Here’s another case of that situation where a label can capitalize on the subsequent good fortunes of a band they dropped. When these first two Snow Patrol records were issued by London-based Jeepster (best-know for having signed Belle & Sebastian) at the turn of the Millennium, neither the albums nor the handful of attendant singles troubled the British charts, and Jeepster bid them goodbye.
A deal with Polydor and a couple million copies sold of 2003 breakthrough Final Straw later, Jeepster is understandably giving its older siblings another go, throwing “deluxe packaging” and complete B-sides into the deal. It all looks very nice and generous, but since it’s safe to assume that no one will approach these albums without having heard Final Straw and/or its 2006 sequel Eyes Open first, exactly how much of a shocker are they in for? If it’s the radio-friendly sheen of those last two albums people want, they’ll be sorely disappointed. If they want some insight as to what makes bandleader and primary songwriter Gary Lightbody tick, bullseye. And if they’re feeling put off by the regressive MOR stance of Eyes Open, well, here’s some relief.
Songs for Polarbears
US: 30 Jun 2006
UK: 24 Apr 2006
When It's All Over We Still Have to Clear Up
US: 30 Jun 2006
UK: 24 Apr 2006
In the UK press, 1999’s Songs for Polarbears (a nod to Snow Patrol’s original name) and 2001’s When It’s All Over We Still Have to Clear Up are usually laughed off as the Belfast-bred, Glasgow-based band’s too-transparent attempts to sound “indie”. And it’s true that with a no-frills lineup of Lightbody on vocals and guitar, bassist/keyboardist Mark McClelland, and drummer Jonny Quinn banging out short, rudimentary arrangements that are equal parts slacker and sensitive, you don’t have to be a genius to figure out that Lightbody came of age listening to a lot of Pearl Jam, Nirvana, Beck and (here’s where the “indie” comes in) Sebadoh and Belle & Sebastian. Both albums seem to come straight from that phase of young adulthood when smoking, drinking, fucking, and playing music are the only things to do, whereas Final Straw eliminates the smoking and tones the fucking down to intercourse. Still, it’s not hard to see why the general public were unimpressed; this is much more Blur than Harmacy or Odelay. And, for most folks, one Blur was enough.
That’s not to say that these albums don’t have their share of dorm-room charm or even good songs. Polarbears boasts the post-Nirvana scrape of “Downhill From Here”, the brilliant new wave chug and synth squeals of “Starfighter Pilot” (Lightbody’s ode to, yep, intergalactic heroes and their action figure miniatures), and the fanboy hip-hop of “Absolute Gravity”, which smartly follows the line “Maybe I’m unbalanced” with a burst of guitar noise. When It’s All Over brightens up the sound just a tad, with indie new wave (“Never Gonna Fall in Love Again”) and lazy breakbeats (“Ask Me How I Am”) again taking the day. In a bit of foreshadowing, Lightbody’s affection for after-the-argument weepies comes into play. Some, like “An Olive Grove Facing the Sea” and “Batten Down the Hatch”, are pretty and affecting; others, such as “One Night is Not Enough” and “On/Off”, are whiny and lame. For this reason, Polarbears gets the nod in the case of an either/or decision.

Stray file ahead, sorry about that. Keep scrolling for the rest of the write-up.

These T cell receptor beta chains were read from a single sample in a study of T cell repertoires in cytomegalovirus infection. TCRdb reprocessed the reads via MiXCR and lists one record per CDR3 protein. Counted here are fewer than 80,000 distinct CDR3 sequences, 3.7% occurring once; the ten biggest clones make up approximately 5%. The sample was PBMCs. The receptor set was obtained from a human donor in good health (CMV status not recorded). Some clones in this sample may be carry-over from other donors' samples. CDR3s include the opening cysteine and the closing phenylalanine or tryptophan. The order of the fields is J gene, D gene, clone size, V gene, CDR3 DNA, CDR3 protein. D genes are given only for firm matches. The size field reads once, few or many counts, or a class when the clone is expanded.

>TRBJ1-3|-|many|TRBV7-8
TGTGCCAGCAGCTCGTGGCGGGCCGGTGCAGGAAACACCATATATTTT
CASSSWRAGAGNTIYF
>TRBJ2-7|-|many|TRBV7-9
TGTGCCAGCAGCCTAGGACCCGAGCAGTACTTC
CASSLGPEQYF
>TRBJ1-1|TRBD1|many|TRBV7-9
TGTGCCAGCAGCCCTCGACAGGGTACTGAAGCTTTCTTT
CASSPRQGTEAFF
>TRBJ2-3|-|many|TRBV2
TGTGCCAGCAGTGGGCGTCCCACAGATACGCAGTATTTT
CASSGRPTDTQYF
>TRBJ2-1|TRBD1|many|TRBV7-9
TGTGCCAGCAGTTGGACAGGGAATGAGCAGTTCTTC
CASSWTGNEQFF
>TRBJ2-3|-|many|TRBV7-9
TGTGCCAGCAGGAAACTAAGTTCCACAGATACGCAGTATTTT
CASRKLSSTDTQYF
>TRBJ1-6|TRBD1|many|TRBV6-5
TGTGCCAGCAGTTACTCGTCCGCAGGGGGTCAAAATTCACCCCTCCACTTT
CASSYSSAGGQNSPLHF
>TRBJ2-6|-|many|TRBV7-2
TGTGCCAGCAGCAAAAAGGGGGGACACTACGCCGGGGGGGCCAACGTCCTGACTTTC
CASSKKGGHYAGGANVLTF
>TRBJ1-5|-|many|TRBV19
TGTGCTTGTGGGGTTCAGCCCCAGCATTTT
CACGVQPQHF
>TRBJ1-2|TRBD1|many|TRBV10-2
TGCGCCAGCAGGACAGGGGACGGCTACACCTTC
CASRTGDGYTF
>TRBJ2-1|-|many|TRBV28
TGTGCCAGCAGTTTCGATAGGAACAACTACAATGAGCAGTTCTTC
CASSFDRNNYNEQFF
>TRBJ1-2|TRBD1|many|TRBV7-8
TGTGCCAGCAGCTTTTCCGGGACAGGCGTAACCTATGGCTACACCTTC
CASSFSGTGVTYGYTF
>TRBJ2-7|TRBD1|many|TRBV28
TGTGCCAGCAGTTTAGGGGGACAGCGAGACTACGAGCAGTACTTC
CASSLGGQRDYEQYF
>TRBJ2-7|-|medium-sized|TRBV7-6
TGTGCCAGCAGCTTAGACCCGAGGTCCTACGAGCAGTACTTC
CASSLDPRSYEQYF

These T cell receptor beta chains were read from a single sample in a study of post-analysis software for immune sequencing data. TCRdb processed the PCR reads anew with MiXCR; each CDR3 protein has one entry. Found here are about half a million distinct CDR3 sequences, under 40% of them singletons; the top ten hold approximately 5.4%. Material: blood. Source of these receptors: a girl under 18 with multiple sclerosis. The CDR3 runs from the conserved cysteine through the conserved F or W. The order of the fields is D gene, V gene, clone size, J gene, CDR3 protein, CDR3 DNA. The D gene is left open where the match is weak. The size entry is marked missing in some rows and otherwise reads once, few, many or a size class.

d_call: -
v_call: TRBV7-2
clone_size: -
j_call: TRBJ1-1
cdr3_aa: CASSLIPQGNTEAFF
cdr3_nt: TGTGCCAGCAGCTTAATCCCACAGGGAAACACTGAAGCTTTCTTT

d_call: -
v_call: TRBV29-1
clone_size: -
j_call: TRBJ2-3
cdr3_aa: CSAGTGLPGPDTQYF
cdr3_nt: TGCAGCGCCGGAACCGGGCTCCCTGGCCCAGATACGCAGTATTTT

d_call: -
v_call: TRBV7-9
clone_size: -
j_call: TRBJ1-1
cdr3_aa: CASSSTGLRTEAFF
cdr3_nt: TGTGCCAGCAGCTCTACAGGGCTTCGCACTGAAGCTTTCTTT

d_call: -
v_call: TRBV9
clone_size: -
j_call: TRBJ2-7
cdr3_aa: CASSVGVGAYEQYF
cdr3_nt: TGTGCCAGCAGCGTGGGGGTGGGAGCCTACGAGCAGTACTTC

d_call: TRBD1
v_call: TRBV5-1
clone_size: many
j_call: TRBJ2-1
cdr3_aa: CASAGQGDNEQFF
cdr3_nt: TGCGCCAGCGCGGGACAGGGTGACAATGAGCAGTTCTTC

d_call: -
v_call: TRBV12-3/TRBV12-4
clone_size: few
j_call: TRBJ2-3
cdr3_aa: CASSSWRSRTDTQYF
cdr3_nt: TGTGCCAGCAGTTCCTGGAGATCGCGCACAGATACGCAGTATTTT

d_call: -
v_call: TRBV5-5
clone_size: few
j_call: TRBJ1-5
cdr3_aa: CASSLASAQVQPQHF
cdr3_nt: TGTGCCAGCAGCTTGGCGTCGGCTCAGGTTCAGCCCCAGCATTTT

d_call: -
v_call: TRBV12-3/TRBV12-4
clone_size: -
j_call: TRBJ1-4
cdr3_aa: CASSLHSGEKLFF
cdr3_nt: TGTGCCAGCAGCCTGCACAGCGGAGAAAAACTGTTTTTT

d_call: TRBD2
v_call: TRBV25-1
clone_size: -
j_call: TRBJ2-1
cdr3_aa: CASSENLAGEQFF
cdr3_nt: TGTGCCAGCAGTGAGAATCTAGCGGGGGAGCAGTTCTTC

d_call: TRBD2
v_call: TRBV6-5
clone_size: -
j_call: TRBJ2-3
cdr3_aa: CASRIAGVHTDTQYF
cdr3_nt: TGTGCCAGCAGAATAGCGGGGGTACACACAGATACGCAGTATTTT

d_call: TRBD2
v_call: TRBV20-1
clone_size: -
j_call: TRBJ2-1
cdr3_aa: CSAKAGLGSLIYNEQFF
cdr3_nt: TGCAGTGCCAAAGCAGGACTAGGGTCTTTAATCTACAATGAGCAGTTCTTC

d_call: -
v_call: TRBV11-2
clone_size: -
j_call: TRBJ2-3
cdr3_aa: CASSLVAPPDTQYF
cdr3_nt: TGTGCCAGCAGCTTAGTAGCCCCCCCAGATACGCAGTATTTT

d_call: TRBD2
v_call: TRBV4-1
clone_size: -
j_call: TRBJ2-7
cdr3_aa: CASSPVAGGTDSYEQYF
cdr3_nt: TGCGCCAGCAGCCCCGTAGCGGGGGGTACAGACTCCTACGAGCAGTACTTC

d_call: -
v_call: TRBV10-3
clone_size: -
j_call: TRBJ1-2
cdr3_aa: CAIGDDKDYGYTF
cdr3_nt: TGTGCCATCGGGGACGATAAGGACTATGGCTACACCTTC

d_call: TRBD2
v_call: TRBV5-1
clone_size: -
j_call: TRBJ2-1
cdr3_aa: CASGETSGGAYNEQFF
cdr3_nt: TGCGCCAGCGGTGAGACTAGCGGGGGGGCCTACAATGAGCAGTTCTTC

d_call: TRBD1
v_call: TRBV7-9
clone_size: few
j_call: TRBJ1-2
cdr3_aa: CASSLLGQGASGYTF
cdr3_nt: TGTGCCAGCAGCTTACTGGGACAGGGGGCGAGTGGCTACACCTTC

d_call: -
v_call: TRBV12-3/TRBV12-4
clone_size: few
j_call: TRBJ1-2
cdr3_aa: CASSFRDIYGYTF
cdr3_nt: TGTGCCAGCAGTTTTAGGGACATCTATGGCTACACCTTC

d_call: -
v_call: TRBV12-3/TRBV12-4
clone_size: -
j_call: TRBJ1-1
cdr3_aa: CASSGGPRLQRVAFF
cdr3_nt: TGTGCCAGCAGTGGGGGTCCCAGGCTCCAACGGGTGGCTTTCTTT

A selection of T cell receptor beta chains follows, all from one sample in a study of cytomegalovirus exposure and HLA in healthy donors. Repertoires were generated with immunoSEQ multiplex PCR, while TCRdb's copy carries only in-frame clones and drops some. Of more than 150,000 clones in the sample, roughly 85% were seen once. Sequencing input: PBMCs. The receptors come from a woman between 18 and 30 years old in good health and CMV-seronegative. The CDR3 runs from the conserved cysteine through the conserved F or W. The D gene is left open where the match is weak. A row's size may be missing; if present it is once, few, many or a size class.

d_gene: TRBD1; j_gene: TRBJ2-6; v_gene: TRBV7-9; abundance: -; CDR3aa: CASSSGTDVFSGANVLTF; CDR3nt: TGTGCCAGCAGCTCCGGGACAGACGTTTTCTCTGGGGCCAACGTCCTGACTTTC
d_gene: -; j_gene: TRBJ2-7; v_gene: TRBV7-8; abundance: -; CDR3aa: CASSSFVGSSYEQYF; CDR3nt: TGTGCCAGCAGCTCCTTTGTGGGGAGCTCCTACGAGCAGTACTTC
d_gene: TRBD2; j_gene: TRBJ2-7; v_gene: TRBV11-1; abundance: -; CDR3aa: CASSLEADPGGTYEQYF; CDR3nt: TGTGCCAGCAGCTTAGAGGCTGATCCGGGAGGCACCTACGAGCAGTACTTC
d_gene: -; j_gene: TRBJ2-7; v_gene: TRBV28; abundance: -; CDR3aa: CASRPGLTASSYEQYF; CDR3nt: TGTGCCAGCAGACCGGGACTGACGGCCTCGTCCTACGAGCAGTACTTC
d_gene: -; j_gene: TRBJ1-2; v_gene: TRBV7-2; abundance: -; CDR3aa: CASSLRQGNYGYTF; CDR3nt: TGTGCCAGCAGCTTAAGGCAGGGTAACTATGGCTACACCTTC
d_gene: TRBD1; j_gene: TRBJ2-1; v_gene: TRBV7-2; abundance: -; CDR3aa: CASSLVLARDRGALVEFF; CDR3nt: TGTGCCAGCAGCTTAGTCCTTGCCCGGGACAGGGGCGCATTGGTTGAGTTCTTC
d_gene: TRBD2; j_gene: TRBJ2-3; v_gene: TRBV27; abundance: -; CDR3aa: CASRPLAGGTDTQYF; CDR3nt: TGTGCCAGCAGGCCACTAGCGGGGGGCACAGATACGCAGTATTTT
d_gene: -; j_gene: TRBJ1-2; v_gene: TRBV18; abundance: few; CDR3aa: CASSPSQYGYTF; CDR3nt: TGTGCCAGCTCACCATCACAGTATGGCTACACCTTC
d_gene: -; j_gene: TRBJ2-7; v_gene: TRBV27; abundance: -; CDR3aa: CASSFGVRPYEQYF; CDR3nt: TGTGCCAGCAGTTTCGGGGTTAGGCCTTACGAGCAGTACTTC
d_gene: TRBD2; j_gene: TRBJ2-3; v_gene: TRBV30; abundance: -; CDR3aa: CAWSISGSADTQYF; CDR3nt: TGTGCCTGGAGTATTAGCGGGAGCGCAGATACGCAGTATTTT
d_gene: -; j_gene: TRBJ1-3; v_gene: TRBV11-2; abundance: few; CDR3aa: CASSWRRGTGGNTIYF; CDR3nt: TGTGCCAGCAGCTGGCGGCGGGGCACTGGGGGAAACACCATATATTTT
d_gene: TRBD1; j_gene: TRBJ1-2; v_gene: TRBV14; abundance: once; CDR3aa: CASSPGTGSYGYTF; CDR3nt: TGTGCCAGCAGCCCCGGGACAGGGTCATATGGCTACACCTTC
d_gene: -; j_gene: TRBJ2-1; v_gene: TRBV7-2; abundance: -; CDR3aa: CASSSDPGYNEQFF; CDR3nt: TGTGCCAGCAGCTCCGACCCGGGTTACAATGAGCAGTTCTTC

On both albums, Lightbody comes across as a clever, concise, and sometimes devastating chronicler of relationship implosion, with lines like, “Small talk turns to dust in my mouth” on “Absolute Gravity” and “God only knows what Brian Wilson meant” on “Batten Down the Hatches”. Listeners will catch occasional glimpses of the metallic drums and fuzz bass that were put to good use on some of Final Straw‘s strongest moments. Otherwise, Lightbody’s grown-men-cry voice is virtually unrecognizable, as he’s buried in effects and/or deliberately mumbling. Also, at times it is clear that the guys are trying to sound like they’re not very good at playing their instruments. Only McClelland sometimes cuts loose, single-handedly rescuing several songs.
How telling it is, then, that Lightbody kicked McClelland out of the band between Final Straw and Eyes Open, claiming “...the band could not move forward with Mark as a member”. Unless McClelland had a band-killing drug problem under wraps, listeners who are now well-versed in Snow Patrol’s catalog should read that as code for, “Mark just could not abide seeing the band he helped form go from derivative but sincere rockers to successful but calculating schlockers, so we sacked him”. Those listeners should also conclude that Final Straw and Eyes Open producer Jacknife Lee had more than a little to do with that transformation and its resulting chart success. Anyhow, those who think Snow Patrol jumped the shark with Eyes Open can pick up these re-issues and pretend it never happened.